Often, we'll be reading Hubs to find a specific answer or solution to something in our lives. And often, we'll get to the end and be "too busy" to rate it. This is understandable; I do it too. Even though I know that by giving a Hub a Thumbs Up or Thumbs Down, I will be affecting the monetary value of that Hub for the person who wrote it. This is particularly important when people use Hubpages Requests as an easy Magic Internet Oracle to answer their questions.
It would be nice if there was a way to encourage people to rate Hubs when they read them. Financial incentive is always nice, but I don't know that there's really a way to do that - we're already getting paid for impressions and clicks. I'm honestly not sure of how it could be done, only that there's a need for it.
The best approach I can offer is that user accounts have a percentage of Hubs Rated out of all the Hubs they've read. Kind of like AdSense keeps track of how many people have seen an ad, versus how many have clicked it. If the percentage fell below a certain amount - that is, if users aren't rating most of the Hubs they're reading - it would affect their own bottom-line, by decreasing their own overall score, or their percentage of impressions received. I don't know where that "extra money" would go, presumably either th Hubpages itself or used to increase the global percentage of impressions that Hubpages could offer its users.
I suppose another idea would be this: Hubpages offers its writers 60% of impression revenue, and keeps 40%. This is generous, in the marketplace. Suppose that when users consistently rated Hubs - up or down - and kept that percentage of rated Hubs they've read high, they could qualify for a 70% bracket? Increased incentive to rate Hubs fairly, and as a result the value of Hubs could be more accurately determined - surely a win for Hubpages. And this way, people who still didn't rate Hubs wouldn't be penalized; it would be an additional incentive, a motivator to take additional action.
I'd love to hear ideas and feedback about all this. Let's keep those Hubs rated!
It says at the top of each hub, rate this hub. So it is there, but there is not guarantee people will rate it.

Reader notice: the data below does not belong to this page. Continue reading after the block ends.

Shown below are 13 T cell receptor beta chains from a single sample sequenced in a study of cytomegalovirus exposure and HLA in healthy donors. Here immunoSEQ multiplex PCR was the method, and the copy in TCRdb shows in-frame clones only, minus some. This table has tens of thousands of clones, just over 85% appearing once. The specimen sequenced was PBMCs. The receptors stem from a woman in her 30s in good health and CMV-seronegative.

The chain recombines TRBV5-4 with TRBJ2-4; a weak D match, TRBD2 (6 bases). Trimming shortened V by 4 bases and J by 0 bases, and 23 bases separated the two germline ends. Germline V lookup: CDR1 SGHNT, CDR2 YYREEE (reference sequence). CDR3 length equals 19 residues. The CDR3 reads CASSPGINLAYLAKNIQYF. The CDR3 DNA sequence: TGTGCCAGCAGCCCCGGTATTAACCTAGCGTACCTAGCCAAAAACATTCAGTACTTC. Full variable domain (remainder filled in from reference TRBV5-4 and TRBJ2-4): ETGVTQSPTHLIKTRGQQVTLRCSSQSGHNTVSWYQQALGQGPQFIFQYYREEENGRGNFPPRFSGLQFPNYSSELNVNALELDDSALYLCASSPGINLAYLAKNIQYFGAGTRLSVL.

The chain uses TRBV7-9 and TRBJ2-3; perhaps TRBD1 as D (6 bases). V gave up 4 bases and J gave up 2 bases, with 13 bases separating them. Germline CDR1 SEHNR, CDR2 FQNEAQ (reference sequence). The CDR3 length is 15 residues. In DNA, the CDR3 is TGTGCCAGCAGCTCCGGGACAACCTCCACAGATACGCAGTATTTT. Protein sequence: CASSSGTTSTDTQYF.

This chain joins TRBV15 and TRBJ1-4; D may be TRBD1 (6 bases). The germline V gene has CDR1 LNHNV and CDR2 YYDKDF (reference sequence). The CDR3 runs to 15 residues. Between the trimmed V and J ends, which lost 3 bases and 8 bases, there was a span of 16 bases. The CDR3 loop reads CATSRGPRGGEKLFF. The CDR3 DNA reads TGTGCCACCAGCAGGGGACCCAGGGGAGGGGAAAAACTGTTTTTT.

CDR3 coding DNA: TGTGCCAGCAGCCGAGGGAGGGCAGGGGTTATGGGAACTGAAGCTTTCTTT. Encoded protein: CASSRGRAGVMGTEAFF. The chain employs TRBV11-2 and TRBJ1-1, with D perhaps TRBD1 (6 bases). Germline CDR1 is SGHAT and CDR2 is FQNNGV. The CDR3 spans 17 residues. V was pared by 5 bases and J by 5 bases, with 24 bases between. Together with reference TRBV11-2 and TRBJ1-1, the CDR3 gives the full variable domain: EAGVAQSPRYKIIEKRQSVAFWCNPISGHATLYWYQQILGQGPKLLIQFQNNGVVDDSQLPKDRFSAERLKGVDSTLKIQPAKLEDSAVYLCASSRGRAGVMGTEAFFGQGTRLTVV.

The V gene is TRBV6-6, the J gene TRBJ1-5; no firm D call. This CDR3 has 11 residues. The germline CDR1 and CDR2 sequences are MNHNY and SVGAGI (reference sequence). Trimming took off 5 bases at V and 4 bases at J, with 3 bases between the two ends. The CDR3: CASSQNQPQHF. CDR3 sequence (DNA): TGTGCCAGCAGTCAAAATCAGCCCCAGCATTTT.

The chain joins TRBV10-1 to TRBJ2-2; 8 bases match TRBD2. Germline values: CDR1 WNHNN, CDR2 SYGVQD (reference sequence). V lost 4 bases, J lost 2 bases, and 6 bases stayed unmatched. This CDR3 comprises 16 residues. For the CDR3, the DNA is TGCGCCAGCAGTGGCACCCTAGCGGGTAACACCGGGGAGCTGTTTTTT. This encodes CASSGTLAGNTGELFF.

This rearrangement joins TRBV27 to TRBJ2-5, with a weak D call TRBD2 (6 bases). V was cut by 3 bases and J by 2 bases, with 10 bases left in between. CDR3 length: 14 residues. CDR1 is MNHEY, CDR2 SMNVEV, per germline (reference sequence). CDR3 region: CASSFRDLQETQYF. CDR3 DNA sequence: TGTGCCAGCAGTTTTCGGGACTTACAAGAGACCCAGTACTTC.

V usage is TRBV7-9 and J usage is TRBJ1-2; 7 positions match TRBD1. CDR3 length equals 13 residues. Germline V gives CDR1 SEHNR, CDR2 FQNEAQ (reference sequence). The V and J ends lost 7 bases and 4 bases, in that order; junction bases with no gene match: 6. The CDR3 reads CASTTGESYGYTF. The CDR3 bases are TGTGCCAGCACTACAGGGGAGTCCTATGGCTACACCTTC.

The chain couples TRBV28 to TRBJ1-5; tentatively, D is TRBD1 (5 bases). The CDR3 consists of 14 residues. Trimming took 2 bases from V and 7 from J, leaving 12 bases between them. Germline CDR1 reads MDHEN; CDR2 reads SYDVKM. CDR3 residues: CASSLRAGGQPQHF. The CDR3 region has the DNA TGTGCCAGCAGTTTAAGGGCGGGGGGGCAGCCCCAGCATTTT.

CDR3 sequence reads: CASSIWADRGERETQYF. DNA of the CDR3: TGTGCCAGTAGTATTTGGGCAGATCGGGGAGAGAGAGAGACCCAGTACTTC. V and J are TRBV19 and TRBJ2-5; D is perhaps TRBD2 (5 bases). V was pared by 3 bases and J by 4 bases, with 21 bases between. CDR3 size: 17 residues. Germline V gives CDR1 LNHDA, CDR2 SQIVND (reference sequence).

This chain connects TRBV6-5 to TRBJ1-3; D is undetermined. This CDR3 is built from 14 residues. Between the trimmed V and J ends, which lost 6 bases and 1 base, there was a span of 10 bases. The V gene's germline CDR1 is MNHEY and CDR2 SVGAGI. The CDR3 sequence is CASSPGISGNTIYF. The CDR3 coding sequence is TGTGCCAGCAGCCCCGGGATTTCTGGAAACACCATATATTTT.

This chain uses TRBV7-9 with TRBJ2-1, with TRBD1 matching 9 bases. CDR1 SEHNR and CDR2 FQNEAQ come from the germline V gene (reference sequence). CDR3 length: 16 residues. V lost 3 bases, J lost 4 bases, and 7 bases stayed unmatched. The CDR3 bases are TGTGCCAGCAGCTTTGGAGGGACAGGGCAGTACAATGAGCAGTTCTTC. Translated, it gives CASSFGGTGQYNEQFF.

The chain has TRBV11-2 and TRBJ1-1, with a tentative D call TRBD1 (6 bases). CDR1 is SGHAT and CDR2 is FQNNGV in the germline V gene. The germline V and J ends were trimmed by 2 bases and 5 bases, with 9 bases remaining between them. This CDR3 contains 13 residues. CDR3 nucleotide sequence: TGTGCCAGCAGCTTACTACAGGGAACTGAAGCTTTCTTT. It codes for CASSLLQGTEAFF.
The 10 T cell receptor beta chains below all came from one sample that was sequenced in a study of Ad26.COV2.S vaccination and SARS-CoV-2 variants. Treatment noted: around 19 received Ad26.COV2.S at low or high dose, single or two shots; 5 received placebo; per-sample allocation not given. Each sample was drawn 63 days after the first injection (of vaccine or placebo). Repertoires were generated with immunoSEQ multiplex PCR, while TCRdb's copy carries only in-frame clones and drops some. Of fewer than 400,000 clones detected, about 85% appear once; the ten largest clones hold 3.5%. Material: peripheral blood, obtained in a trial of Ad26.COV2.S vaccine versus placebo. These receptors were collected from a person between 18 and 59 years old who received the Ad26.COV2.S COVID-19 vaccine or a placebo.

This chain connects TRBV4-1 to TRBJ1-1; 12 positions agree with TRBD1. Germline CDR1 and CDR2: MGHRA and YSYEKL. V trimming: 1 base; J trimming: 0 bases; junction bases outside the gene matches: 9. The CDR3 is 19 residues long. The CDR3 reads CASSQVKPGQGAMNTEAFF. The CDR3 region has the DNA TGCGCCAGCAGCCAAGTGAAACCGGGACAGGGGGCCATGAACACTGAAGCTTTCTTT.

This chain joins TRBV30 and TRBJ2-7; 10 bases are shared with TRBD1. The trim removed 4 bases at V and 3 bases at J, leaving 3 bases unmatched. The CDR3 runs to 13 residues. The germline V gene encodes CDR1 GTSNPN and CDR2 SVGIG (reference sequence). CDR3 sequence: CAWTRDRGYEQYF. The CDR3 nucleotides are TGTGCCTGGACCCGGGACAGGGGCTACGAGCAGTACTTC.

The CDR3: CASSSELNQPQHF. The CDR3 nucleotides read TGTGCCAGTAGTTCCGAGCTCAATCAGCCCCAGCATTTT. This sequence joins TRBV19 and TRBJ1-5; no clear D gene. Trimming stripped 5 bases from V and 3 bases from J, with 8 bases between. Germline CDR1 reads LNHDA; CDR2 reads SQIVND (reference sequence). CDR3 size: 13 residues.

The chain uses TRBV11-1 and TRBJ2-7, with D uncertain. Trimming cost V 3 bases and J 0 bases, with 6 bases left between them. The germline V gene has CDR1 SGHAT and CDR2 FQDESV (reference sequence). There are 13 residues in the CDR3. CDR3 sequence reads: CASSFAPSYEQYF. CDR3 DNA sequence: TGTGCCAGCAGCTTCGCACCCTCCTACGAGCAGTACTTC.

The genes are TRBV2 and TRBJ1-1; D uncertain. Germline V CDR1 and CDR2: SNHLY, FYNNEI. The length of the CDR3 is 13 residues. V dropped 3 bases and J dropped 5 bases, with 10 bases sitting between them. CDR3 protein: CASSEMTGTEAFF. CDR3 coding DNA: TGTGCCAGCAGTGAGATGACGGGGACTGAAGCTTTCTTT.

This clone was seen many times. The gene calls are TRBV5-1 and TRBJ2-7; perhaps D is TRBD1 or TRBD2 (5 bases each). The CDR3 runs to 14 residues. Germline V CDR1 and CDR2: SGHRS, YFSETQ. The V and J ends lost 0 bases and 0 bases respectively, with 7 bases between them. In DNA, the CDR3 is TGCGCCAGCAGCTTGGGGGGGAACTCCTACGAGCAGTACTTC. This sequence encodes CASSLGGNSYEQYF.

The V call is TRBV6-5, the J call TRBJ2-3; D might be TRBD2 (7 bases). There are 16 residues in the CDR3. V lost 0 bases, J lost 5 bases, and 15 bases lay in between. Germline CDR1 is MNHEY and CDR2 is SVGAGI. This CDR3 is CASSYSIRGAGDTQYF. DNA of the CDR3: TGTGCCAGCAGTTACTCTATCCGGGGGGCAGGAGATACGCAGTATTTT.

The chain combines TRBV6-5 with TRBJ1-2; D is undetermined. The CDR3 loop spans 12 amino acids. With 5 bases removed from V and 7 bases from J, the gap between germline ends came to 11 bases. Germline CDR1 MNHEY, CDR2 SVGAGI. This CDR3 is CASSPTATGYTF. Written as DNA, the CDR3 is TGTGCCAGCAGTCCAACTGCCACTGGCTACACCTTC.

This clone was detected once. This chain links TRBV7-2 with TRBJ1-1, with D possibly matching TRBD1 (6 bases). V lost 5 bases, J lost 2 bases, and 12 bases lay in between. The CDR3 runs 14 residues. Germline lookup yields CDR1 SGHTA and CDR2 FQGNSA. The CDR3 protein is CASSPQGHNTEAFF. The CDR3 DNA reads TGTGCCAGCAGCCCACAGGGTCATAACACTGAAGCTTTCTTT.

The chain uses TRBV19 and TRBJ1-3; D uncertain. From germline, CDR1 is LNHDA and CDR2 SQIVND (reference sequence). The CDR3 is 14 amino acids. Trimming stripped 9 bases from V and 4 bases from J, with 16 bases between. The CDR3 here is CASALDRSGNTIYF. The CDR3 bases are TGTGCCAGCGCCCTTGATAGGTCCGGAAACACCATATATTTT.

You Hubber Score does fall if you are not active, but I don't think the activity is required in each and every category.
Some high-scoring Hubbers post 2-3 Hubs per week and rarely post in the forums, while others post one Hub every other month but are very active in thumbing, flagging and commenting Hubs and contributing to the forums.
I think it is good that everyone gets to choose their own form of activity.
And I have seen it happen when someone isn't active for a while, their Hubber Score does slide pretty rapidly!
That's incentive enough to stay active, I reckon.
I think that's (Satori suggestion) an over complicated solution to a problem that is irrelevant.
People surf the internet and the majority of sites do not have any sort of rating or ranking system. That doesn't make them any less worthwhile.
Honestly, who cares if someone thumbs up or thumbs down your page? It doesn't make a difference as to the quality of the hubber as a person.
I don't draw any undue attention to the thumbing rating. I know that if I was at a site and the author was asking me in every article they've written to vote for them I'd soon get tired of their panhandling and leave the site.
The fact that a person has been on my page matters more. If they've chosen to leave a quality comment then it means they've read my article. And that's all I want. People reading what I've written. And there's never any guarantees that people will read my stuff all the way through. But even that doesn't stop me for writing and publishing it.
I agree entirely. It is the content or value of a site that makes it worthwhile. A rating system merely renders that more readily apparent to users unfamiliar with the site. This is presumably the purpose a rating system is designed to serve.
You are quite right; it does not speak to the quality of the hubber as a person.
It is intended to speak to the quality of their work, and that is what the rating system attempts to estimate, and to express. This estimate affects the extent to which HubPages makes an effort to drive readers to your work, and thus it influences to a certain extent how much your work is read. It also by definition affects your advertising exposure, and therefore your bottom line as well.
Whether your primary motivation in authoring Hubs is financial or literary, the proportion of readers who rate your work is therefore relevant.
I was never suggesting that Hub authors request ratings from their users.
I was, however, attempting to encourage an atmosphere of reciprocity, and of consideration for others. In my examples from my initial post, if a reader chose not to rate the Hubs they read and merely wanted to read Hubs, they would find no drawback in so doing. If, however, the reader not only wanted to read the Hubs of others without rating them, yet also expected to receive compensation (in the form of increased readership and ad revenue) from their own Hubs, this thoughtless lack of reciprocity and consideration of others would impact them. Since this sort of mindset is prevalent in the world, implementing suggestions such as I had suggested would not only encourage Hubs to be more accurately-rated, it would also encourage patterns of thoughtfulness and compassion towards others in ways that would affect the world outside of HubPages.
For the reasons I've outlined above, if readership of your articles matters to you, it follows that having them rated would as well. Consider the classics of literature. Everyone knows they're classics. They would still be classics even if nobody had heard of them, because they express something of value. But a situation in which nobody had heard of the world's literary classics would be a poorer world indeed.
Other than that, I have to agree with your basic motivation. It's nice to see someone making up their own mind and opinions, and asserting them. That's become a rare thing nowadays, and I salute you for it.